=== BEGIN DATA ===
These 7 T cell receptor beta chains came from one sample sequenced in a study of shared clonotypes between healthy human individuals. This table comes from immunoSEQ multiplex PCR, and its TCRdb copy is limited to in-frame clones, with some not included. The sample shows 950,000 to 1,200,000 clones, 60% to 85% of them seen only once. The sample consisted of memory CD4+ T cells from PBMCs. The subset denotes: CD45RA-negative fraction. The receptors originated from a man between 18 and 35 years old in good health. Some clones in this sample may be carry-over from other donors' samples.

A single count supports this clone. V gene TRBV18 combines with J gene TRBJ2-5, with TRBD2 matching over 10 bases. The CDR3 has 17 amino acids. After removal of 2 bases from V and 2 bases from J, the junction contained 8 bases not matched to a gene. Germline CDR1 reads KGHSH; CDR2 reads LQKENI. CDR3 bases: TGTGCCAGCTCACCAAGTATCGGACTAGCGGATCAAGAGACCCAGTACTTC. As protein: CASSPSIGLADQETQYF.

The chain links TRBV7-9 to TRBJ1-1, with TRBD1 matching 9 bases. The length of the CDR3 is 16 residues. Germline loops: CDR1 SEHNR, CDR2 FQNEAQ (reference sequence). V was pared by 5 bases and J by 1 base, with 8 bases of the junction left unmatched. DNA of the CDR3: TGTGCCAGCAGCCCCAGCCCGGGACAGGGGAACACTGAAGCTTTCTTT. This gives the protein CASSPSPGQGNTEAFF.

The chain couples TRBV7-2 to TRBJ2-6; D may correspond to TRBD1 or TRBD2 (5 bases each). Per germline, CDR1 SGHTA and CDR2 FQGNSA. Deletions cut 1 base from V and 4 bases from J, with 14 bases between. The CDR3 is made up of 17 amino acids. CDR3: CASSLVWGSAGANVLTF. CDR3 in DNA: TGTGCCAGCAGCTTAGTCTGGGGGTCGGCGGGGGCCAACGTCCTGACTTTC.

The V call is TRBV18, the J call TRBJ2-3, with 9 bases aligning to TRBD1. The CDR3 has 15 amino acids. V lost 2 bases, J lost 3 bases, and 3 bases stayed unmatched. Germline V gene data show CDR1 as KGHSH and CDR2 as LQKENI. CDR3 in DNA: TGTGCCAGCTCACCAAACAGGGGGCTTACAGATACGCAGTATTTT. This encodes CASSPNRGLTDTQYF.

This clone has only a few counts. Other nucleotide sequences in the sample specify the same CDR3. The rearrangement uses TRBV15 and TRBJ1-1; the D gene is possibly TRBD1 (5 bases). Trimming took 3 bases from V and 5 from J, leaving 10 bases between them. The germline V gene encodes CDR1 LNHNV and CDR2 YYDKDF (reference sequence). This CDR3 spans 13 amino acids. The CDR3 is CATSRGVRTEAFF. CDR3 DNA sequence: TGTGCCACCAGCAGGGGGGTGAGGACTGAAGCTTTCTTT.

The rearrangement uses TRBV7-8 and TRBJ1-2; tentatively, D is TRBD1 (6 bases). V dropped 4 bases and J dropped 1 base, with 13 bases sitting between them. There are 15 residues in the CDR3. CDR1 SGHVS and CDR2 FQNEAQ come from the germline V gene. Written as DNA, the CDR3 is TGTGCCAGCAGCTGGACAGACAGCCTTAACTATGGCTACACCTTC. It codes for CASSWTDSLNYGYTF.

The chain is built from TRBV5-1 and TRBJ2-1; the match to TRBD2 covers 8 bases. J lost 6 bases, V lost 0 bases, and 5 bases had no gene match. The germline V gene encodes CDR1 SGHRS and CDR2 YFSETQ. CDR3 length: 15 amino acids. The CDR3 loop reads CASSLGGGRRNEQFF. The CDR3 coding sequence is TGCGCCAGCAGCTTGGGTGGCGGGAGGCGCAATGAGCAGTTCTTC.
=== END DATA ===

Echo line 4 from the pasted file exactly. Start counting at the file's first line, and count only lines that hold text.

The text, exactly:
The chain couples TRBV7-2 to TRBJ2-6; D may correspond to TRBD1 or TRBD2 (5 bases each). Per germline, CDR1 SGHTA and CDR2 FQGNSA. Deletions cut 1 base from V and 4 bases from J, with 14 bases between. The CDR3 is made up of 17 amino acids. CDR3: CASSLVWGSAGANVLTF. CDR3 in DNA: TGTGCCAGCAGCTTAGTCTGGGGGTCGGCGGGGGCCAACGTCCTGACTTTC.